October 19: A tale of two pennant clinchers
It’s October 19, 1981, and a shy 5th grader has taken the 5 minute walk home after school, in a hurry to watch the Montreal Expos win one more game against Dad’s team, the Los Angeles Dodgers, and head to Canada’s first World Series. Afternoon playoff baseball is currently the norm so the game is already in the 5th inning when she gets there. It had snowed the day before in Montreal, in the then open roof Olympic Stadium, so the game was pushed back and would be played on a cold Monday afternoon across the country.
Dad had woken her up to see the last inning of the 1980 Phillies/Royals World Series, but this is her first year of playoffs as a young fan, and she is naively hopeful. Then, she watches Rick Monday’s 9th inning homerun sail over Andre Dawson’s head and into the abyss behind the CF fence, and sits through the Expos putting a few men on base in the bottom of the inning, before losing. She sees nice guy Jim Fanning’s sad face and starts to cry herself.
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Lifelong Dodgers fan Dad is gleeful, and not wanting to rain on his parade, she runs down the hallway and bawls her little eyes out. Baseball heartbreak – the first of many, but like a first love, perhaps the most impactful.
“Blue Monday”, as it would be eventually coined, would become permanently entrenched not only in the baseball memories of the 9-year old, but in franchise history. She would watch hundreds of Expos games over the next 20 years, but would never see them get anywhere close to as far as they did on that cold October day.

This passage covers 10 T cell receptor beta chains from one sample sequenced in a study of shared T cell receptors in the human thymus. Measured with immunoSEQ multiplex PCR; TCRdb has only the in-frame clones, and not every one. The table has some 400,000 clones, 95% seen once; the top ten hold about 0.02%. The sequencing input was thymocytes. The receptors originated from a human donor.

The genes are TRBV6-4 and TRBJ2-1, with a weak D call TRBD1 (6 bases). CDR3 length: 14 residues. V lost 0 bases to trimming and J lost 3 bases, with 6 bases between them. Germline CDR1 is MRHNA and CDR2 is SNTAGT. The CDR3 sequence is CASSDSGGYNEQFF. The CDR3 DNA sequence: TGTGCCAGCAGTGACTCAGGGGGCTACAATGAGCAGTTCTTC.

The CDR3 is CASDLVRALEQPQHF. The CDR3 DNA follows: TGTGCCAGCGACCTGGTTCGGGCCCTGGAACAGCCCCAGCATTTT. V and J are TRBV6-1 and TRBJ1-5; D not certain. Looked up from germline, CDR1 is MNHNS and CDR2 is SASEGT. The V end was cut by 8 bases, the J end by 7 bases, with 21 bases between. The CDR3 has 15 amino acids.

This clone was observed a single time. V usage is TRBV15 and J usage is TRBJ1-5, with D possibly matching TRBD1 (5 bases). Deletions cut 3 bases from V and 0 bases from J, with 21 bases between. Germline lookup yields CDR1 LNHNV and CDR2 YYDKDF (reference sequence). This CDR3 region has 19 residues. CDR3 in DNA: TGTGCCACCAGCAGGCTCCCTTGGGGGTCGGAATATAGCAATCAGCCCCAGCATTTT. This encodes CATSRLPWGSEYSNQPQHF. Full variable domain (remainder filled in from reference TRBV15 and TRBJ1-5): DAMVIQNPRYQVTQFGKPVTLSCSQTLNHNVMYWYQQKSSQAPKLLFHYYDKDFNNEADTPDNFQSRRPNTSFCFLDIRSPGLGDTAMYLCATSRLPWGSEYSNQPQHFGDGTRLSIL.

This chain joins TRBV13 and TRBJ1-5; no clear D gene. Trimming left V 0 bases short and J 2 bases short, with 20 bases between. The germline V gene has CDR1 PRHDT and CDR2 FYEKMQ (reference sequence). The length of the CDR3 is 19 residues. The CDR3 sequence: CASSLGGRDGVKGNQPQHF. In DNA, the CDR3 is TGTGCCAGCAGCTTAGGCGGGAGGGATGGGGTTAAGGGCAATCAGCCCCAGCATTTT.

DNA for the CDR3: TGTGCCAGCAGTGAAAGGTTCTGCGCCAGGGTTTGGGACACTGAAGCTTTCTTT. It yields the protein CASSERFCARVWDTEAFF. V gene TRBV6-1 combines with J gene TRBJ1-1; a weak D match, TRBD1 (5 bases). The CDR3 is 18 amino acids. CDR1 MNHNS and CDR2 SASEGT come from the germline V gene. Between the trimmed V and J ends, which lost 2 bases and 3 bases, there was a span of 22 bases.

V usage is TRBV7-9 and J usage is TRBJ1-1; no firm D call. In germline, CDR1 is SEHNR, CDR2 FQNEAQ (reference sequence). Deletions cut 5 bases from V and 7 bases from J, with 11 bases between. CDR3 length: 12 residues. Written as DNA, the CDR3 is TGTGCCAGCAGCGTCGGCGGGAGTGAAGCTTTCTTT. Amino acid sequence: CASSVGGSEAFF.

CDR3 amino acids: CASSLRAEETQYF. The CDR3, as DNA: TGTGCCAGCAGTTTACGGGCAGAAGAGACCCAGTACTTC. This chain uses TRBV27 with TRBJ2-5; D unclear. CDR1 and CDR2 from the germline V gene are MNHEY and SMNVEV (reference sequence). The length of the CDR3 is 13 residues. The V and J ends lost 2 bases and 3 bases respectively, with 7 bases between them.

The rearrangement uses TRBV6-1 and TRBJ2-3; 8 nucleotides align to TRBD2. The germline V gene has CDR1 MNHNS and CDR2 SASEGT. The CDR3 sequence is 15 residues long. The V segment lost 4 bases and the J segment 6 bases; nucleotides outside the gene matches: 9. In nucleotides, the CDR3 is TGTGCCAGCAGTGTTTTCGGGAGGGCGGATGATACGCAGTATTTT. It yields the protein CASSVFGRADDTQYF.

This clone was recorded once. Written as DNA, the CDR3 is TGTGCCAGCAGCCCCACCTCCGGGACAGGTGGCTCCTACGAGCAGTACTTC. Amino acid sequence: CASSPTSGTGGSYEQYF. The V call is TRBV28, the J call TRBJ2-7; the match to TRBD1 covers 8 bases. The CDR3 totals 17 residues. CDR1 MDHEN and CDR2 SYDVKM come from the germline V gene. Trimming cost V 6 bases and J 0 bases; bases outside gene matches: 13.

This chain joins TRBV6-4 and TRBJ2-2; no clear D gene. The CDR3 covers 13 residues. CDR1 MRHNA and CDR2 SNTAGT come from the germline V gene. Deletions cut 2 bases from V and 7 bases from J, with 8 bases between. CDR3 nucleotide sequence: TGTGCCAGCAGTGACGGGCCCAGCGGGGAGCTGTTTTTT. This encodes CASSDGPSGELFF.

Cut to 36 years later. That same shy girl is still a natural introvert, but enough years have passed that she is now comfortable enough in her own skin to have found her own way in the big world. And she still, without reserve, loves the sport of baseball, but now her team forever is the Dodgers. Tim Wallach, a part-time player in that ‘81 season, ended up being her baseball idol for the rest of his playing career, and as a coach, led her to her current permanent status of the “biggest Dodgers fan north of the border”.
There is no snow this year – in fact, she had spent the 22 degree Celsius day in flip flops. Rick Monday is no longer on the field, but even so, no member of the Cubs will ruin this night. This time there are no tears of heartbreak, but only tears of pure joy, elation, relief, bewilderment, and several other unfamiliar happy emotions she has yet to process. It’s past midnight in the morning in her corner of the world, but at Wrigley Field, where her Dodgers have just clinched their first World Series berth in 29 years, it’s still October 19, and to her in her baseball loving life, the parallels could not be sweeter, 36 years later to the day.
This time, her beloved Dodgers, her safe place to land, her home, have won the NLCS. Her beloved baseball team is finally going to the World Series, and the Dodgers are now officially forgiven for making her cry all those years ago.
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